Quiz Show, 1994

Posted: January 24, 2011 in Uncategorized

This clip is one of the most important scenes in the movie, Quiz Show which was directed by Robert Redford. This scene is a classic example of one feeling an enormous amount of guilt. These “guilt scenes” are used quite often in today’s movies and shows. For Charles Van Doren, the guilt he felt was because he knew that he ultimately got the answers to the questions that the host would ask before the show from the producers so he really did not deserve the money he won. As Charles and his intellectual father Mark Van Doren were talking one-on-one, Mark said things such as, “It’s just amazing that you could make it look so easy”, referring to his success on the game show Twenty One. Mark also said that having a son is when a man is most happy. Once again, the discussion between the father and son is an example of typical conversation that appears on television today. Charles told his father that he was most happy as a child when he came home after school and had a slice of chocolate cake and a large glass of cold milk. At this time in his life, everything was simple and he did not have to deal with the problems that arose in his life after making his appearances on this game show.

The major theme in the film, Quiz Show is the lack of morals that existed with many different characters throughout the film. The primary concern in regards to one’s morality has to do with lying and cheating. The studio producers Dan Enright and Albert Freedman did not preserve the integrity of the show in order to increase the show’s ratings and earn more revenue. By watching the movie, the audience discovers that the producers would go over the questions that the host would ask on the upcoming shows with the contestants that the viewers are fond of. Enright and Freedman were essentially the catalysts of all the dishonest behavior that was happening. They would choose the contestants that give the show the highest possible ratings and would tell them that they could be superstars and win more money than they could imagine. At the same time, the network is producing more and more money by taking away the shows legitimacy. Of course the contestants are also to blame. Herbert Stempel, a resident of Queens, New York, was the main attraction on the show. After he lost his position as champion of Twenty One, Stempel admitted to an investigator named Dick Goodwin that the answers were given to him by the producers of the show. On top of that, he showed a great deal of pride that was not deserved by referring to himself as brilliant and the smartest man on the show. An instructor at Columbia University, Charles Van Doren was placed in the same situation and also cheated. He too did not demonstrate humility and showed signs of believing he deserved the money.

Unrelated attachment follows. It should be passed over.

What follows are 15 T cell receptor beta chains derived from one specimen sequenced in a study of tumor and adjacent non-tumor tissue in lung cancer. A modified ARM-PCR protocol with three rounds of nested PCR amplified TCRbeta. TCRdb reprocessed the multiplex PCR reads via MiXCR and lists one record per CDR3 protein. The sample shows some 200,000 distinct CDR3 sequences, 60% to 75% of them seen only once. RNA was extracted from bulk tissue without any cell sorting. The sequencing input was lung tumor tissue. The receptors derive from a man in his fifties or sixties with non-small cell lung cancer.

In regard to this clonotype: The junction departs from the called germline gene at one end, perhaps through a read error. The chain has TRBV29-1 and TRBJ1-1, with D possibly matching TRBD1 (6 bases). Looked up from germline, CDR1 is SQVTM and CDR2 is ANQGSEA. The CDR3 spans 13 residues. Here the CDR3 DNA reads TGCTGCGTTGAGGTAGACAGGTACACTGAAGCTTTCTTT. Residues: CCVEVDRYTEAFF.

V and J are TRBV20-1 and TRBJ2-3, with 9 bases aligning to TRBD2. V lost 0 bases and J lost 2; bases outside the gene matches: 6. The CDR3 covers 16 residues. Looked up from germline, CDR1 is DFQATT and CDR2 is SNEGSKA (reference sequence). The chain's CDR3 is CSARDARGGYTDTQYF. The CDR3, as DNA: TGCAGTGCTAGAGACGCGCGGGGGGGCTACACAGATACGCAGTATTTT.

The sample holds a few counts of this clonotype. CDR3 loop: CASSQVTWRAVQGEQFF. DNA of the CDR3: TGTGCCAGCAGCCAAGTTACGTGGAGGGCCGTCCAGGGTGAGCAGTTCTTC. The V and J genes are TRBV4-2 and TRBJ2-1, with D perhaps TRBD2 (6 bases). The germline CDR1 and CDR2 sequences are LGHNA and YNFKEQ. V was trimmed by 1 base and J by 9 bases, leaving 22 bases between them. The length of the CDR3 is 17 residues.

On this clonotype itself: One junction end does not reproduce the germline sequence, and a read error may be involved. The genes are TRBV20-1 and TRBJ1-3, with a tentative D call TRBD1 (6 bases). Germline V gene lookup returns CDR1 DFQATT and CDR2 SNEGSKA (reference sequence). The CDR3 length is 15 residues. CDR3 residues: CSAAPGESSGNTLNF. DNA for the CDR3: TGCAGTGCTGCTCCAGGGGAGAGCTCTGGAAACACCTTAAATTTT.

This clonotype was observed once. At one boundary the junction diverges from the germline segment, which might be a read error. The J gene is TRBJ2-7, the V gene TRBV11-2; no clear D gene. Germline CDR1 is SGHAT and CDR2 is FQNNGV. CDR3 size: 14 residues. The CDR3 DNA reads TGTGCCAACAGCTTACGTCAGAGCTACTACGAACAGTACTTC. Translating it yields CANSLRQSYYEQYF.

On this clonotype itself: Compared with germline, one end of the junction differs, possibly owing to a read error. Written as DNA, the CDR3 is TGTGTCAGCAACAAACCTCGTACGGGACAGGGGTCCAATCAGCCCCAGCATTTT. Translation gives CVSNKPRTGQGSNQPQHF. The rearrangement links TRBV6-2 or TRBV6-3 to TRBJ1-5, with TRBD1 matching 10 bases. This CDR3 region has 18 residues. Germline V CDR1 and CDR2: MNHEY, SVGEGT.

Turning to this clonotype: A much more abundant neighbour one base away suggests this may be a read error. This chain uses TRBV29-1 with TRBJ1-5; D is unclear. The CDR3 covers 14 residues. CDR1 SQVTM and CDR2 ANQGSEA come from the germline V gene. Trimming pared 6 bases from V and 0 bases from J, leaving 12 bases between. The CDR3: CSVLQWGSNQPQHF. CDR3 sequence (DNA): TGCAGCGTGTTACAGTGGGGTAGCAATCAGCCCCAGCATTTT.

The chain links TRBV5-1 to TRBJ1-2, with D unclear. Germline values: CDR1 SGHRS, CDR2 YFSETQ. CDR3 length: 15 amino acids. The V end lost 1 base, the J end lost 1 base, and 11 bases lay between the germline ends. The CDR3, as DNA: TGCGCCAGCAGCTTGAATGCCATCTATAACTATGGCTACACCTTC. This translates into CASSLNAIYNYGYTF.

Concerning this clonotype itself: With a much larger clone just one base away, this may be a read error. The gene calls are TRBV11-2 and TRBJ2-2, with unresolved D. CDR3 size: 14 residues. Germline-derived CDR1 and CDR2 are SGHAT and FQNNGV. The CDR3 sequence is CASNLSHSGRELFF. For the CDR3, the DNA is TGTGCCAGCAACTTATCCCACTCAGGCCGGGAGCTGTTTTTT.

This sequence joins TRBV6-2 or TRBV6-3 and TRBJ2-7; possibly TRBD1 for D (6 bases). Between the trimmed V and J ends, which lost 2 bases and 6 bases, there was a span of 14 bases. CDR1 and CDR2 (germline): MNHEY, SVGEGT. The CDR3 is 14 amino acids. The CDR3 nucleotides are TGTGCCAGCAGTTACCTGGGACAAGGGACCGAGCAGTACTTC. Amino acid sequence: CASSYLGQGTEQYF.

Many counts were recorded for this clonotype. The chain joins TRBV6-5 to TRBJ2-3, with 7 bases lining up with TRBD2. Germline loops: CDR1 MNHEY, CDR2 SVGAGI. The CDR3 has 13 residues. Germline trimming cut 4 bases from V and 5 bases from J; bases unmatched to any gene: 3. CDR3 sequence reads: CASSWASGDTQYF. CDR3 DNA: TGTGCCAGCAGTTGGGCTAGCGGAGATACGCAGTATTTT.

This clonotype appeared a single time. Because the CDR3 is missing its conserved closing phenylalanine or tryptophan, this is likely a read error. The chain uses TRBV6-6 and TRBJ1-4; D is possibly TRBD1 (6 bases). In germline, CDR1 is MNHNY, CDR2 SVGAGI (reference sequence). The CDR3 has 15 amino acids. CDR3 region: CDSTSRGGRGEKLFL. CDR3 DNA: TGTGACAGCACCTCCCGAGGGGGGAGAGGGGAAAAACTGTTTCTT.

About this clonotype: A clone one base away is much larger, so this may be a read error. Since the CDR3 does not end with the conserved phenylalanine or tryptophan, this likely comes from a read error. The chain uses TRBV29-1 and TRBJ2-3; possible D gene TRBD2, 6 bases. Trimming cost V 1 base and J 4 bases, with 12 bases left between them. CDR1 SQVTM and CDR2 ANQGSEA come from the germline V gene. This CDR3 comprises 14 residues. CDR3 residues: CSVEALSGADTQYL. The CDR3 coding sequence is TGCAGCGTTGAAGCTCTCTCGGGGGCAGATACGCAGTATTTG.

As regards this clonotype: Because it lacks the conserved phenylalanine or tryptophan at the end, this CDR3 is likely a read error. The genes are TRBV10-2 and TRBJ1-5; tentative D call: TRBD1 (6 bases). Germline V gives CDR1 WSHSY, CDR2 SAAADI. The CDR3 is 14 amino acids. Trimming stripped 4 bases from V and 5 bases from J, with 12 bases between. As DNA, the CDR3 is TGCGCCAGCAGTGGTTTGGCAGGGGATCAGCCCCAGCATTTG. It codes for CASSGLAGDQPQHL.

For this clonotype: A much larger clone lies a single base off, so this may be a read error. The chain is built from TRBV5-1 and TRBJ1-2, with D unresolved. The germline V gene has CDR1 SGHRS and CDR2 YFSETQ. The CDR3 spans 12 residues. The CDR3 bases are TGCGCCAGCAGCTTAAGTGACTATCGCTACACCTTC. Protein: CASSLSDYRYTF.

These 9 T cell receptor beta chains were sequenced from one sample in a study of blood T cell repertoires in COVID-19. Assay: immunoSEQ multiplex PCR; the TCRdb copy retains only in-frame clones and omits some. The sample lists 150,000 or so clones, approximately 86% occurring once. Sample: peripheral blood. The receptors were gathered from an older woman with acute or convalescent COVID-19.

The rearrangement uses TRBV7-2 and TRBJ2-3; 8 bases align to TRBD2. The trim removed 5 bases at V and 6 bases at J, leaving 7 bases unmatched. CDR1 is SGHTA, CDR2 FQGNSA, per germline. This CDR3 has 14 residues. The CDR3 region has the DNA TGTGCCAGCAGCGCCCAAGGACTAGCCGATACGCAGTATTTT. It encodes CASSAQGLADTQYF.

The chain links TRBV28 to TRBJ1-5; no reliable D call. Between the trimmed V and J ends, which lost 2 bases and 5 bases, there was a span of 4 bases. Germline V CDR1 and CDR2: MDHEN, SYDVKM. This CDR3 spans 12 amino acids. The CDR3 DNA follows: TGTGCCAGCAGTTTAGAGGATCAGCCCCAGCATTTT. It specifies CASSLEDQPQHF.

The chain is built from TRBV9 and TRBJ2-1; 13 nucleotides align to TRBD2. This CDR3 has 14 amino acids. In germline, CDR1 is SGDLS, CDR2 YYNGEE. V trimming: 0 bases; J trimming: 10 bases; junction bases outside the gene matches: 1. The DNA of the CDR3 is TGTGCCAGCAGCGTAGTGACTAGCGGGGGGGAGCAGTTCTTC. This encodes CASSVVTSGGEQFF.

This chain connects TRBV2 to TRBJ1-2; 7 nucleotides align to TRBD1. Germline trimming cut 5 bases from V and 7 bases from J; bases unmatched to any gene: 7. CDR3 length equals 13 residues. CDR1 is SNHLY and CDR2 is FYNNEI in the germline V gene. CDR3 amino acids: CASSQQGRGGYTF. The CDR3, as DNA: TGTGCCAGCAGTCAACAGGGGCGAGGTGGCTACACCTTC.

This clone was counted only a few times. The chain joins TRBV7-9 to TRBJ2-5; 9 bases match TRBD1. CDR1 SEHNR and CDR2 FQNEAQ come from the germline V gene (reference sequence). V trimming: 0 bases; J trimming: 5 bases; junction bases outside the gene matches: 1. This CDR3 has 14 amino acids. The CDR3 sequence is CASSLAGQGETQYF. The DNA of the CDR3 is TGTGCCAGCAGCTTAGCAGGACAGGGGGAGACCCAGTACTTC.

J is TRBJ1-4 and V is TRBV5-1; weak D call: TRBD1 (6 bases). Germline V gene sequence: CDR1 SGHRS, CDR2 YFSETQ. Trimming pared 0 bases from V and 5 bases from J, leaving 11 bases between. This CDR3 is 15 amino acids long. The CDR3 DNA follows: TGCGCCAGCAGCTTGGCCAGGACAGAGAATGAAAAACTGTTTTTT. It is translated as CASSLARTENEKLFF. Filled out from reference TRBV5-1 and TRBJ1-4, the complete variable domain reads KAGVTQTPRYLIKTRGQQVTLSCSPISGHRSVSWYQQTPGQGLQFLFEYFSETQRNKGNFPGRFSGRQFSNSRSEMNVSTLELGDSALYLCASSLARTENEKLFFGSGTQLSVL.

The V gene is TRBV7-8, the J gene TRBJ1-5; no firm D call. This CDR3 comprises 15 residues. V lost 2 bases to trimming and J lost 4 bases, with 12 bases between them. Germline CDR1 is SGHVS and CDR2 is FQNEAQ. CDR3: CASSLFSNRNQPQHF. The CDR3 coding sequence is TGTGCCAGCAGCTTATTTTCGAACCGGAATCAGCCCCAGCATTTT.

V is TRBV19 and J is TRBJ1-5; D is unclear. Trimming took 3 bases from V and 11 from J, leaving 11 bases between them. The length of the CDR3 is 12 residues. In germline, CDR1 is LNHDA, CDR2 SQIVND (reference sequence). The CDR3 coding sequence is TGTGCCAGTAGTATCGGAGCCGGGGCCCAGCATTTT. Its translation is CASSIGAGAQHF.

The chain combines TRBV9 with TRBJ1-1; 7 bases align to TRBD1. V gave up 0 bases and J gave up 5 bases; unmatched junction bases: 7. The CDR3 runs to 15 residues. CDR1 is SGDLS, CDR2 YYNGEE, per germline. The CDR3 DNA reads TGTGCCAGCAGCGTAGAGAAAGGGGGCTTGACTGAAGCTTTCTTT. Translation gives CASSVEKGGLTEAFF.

Dan Enright and Albert Freedman

 Charles Van Doren

A minor theme in the movie has to do with a fear of anti-Semitism. Herbert Stempel believes that there is a Jewish conspiracy on the game Quiz Show. He strongly believes that after a Jewish person wins ten or fifteen games in a row, he or she suddenly loses to the handsome and charming non-Jew. His fear of anti-Semitism is evident in both his claims and his actions that continue throughout the movie as Stempel attempts to justify his loss to Charles Van Doren. After his rating plateaued, Stempel was ousted from the show. The producer even said, “Why would you want to be an annoying Jewish guy with a sidewall haircut.” Although this was intended to be humorous, during time the show was running, anti-Semitism was an ongoing problem. The producers then asked Herb to lose for the cause of education and found Charles’ appearance and very nature (professor) fits the role model protégé much better. As Herb says in the film, the Jew loses to the gentile. He even told this to Goodwin and Goodwin researched his theory and found it to be true. In the past, the Jewish contestants did in fact lose to the gentiles.

 Herb Stempel

 Dick Goodwin


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